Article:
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Title: Rage
Author: Jonathan Kellerman
Number of Pages: 384 pages
Book Number/Goal: 37/75
My Rating: 3/5

Review: 'Rage' is another novel featuring psychologist Alex Delaware and LAPD detective Milo Sturgis. It's a solid thriller and a quick read but nothing more. This is one of the weaker books in the Alex Delaware series.

Title: Lincoln – A Very Short Introduction
Author: Alan Guelzo
Number of Pages: 160 pages
Book Number/Goal: 38/75
My Rating: 4.5/5

Review: If you're not familiar with the "A Very Short Introduction" series from Oxford University Press, have a look here. There are over 200 titles available, covering topics from African History to World Music. I've bought a couple of the books and I love them because they do exactly what they promise: Giving you a very short introduction to a specific topic and a list of books for further reading.

From Amazon.com: Beneath the surface of the apparently untutored and deceptively frank Abraham Lincoln ran private tunnels of self-taught study, a restless philosophical curiosity, and a profound grasp of the fundamentals of democracy. Now, in Lincoln: A Very Short Introduction, the award-winning Lincoln authority Allen C. Guelzo offers a penetrating look into the mind of one of our greatest presidents.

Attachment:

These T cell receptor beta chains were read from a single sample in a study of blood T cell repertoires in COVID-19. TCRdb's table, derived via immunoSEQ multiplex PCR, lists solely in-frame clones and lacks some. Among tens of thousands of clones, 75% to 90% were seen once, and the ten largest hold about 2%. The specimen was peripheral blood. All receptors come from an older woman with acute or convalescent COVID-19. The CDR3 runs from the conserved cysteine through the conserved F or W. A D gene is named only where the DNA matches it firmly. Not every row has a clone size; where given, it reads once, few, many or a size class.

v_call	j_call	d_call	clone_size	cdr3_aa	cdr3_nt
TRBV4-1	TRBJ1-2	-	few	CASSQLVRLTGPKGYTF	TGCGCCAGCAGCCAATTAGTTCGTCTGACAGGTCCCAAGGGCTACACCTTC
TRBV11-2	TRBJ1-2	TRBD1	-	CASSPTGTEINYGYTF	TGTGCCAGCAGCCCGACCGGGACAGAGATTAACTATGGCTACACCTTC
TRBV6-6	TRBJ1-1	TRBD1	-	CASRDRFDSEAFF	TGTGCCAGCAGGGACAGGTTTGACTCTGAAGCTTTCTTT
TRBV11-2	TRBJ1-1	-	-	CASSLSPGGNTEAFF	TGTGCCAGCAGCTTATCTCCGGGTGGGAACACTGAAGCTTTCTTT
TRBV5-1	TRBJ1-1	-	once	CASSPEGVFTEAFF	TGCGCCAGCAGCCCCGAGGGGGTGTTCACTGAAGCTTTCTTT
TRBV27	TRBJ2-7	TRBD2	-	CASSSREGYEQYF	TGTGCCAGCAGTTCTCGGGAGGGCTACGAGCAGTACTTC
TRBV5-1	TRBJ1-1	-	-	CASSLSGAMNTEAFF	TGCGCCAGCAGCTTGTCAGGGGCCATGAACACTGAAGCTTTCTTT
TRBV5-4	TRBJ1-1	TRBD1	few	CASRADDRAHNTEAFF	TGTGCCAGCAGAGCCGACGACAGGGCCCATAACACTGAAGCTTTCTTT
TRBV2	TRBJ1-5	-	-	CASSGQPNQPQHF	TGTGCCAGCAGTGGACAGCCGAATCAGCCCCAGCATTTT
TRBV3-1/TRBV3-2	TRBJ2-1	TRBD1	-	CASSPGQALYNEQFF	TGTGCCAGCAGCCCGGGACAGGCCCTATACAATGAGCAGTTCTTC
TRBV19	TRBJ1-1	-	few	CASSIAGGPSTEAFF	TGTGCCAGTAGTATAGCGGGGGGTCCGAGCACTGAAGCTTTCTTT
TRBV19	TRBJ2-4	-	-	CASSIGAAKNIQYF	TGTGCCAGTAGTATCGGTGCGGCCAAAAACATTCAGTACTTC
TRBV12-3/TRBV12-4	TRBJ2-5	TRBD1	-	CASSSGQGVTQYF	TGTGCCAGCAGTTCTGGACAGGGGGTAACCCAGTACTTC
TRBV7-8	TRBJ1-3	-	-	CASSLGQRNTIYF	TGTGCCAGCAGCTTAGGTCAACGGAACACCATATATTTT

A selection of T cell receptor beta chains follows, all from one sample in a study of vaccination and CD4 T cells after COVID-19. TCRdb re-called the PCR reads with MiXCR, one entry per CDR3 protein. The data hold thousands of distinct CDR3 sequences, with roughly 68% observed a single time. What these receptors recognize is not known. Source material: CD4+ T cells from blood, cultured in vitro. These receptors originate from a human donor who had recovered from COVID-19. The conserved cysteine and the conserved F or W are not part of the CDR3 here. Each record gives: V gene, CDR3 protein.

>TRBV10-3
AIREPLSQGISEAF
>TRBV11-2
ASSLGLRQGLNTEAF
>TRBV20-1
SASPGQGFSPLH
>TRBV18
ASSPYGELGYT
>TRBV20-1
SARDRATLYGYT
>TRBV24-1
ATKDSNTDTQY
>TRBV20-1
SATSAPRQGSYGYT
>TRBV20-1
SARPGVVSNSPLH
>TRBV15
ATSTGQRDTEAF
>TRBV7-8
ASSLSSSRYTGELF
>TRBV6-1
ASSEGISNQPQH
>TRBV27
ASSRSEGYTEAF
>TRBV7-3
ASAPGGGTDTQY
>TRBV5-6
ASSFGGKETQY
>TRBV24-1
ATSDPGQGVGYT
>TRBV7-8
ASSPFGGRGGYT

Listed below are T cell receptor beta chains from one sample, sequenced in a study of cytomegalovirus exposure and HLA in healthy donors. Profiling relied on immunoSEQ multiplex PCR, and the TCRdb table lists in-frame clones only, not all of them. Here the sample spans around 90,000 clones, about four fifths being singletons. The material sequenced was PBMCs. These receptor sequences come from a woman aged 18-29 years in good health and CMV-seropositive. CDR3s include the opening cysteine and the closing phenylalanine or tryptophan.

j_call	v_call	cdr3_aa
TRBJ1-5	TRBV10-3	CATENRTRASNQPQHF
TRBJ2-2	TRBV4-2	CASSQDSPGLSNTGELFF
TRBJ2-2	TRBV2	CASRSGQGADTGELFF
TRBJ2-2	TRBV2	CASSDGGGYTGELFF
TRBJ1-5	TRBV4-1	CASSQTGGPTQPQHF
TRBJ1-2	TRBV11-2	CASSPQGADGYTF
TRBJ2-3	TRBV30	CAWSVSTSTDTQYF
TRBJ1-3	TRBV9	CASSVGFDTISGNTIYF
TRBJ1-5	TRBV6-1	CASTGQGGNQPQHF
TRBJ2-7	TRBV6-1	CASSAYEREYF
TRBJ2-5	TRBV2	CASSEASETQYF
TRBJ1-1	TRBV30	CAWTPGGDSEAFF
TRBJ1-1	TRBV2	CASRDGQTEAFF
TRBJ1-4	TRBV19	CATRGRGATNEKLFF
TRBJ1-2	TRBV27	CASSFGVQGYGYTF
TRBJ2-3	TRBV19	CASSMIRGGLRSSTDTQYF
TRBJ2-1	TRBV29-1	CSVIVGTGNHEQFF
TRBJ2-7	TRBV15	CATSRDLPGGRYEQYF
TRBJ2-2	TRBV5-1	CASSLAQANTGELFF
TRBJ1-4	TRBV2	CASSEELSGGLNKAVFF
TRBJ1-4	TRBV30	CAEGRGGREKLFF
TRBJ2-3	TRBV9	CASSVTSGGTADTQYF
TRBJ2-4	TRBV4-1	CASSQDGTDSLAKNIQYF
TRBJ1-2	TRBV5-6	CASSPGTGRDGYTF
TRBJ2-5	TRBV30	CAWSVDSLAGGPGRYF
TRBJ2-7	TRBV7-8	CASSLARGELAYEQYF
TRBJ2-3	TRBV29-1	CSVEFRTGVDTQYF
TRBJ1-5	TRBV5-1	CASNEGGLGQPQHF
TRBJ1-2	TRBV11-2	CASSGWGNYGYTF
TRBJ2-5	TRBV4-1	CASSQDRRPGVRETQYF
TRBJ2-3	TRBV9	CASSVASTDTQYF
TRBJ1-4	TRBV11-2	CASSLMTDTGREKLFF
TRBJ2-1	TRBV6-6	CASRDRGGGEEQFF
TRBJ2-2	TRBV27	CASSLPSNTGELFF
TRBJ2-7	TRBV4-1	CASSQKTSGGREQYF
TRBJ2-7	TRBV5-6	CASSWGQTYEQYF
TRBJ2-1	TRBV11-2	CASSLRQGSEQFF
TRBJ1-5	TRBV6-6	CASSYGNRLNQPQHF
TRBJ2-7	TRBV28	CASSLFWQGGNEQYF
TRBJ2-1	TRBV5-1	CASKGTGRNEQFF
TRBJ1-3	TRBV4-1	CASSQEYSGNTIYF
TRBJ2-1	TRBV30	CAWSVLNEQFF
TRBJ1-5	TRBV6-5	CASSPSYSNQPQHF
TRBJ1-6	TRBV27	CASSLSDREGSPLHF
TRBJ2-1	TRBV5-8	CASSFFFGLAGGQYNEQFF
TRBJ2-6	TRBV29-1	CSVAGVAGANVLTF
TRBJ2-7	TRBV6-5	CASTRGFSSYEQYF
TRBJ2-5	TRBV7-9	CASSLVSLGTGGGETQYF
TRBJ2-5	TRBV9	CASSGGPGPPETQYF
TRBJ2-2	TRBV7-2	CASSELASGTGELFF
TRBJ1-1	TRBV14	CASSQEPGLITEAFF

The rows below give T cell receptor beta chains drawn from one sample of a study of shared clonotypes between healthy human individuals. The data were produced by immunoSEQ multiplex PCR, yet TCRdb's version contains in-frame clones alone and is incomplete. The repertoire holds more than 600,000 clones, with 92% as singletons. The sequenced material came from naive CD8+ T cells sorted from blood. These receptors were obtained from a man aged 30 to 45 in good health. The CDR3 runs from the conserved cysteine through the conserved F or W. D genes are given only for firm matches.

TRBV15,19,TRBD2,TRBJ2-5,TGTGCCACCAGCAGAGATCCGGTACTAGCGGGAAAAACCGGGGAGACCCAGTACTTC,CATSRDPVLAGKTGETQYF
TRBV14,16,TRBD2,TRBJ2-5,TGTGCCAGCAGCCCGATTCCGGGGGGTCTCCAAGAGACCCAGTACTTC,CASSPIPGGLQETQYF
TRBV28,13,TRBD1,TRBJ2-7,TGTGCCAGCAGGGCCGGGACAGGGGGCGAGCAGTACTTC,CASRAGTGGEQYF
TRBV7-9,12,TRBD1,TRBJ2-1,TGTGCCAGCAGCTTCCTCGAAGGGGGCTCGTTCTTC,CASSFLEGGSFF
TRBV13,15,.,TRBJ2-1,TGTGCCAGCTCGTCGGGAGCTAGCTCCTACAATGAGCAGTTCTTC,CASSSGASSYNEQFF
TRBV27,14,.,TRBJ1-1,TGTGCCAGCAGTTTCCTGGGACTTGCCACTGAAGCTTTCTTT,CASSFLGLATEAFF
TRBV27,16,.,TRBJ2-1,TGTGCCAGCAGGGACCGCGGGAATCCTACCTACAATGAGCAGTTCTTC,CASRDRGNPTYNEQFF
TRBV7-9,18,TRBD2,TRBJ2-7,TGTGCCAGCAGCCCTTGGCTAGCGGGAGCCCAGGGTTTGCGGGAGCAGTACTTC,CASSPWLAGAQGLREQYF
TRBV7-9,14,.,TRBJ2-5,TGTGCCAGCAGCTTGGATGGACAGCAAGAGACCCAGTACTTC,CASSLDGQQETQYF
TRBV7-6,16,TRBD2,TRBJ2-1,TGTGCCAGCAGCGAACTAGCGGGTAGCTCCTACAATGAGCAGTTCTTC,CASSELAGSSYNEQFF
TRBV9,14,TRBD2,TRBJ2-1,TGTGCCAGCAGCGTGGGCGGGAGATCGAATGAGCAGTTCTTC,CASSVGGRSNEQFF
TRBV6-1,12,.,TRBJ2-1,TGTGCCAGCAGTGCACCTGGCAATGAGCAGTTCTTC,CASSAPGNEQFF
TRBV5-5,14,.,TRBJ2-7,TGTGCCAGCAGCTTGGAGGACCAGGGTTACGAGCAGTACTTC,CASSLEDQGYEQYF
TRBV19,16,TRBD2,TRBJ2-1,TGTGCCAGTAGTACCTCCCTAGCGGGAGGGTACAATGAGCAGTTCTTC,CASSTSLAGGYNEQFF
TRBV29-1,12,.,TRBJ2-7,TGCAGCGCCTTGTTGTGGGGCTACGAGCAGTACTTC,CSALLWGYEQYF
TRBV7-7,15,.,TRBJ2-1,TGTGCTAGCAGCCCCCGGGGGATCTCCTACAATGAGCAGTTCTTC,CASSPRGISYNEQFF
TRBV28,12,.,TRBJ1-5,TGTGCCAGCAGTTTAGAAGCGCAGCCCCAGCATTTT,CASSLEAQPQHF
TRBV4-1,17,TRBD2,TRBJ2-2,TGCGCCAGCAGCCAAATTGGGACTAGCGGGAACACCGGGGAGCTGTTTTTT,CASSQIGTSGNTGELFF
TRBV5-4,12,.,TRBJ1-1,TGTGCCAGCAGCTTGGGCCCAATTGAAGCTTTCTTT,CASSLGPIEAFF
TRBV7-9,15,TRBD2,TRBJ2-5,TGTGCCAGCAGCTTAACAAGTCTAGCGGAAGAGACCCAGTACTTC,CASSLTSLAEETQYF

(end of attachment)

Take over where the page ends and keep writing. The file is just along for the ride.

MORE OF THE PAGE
If Lincoln was famous for reading aloud from joke books, Guelzo shows that he also plunged deeply into the mainstream of nineteenth-century liberal democratic thought. Guelzo takes us on a wide-ranging exploration of seven problems that confronted Lincoln and liberal democracy--equality, opportunity, the rule of law, slavery, freedom, and reconciliation. The book sets these problems and Lincoln's responses against the larger world of American and trans-Atlantic liberal democracy in the 19th century, comparing Lincoln not just to Andrew Jackson or John Calhoun, but to British thinkers such as Richard Cobden, Jeremy Bentham, and John Bright, and to French observers Alexis de Tocqueville and Francois Guizot. The Lincoln we meet here is an Enlightenment figure who struggled to create a common ground between a people focused on individual rights and a society eager to establish a certain moral, philosophical, and intellectual bedrock. Lincoln insisted that liberal democracy had a higher purpose, which was the realization of a morally right political order. But how to interject that sense of moral order into a system that values personal self-satisfaction--"the pursuit of happiness"--remains a fundamental dilemma even today.
Abraham Lincoln was a man who, according to his friend and biographer William Henry Herndon, "lived in the mind." Guelzo paints a marvelous portrait of this Lincoln--Lincoln the man of ideas--providing new insights into one of the giants of American history.
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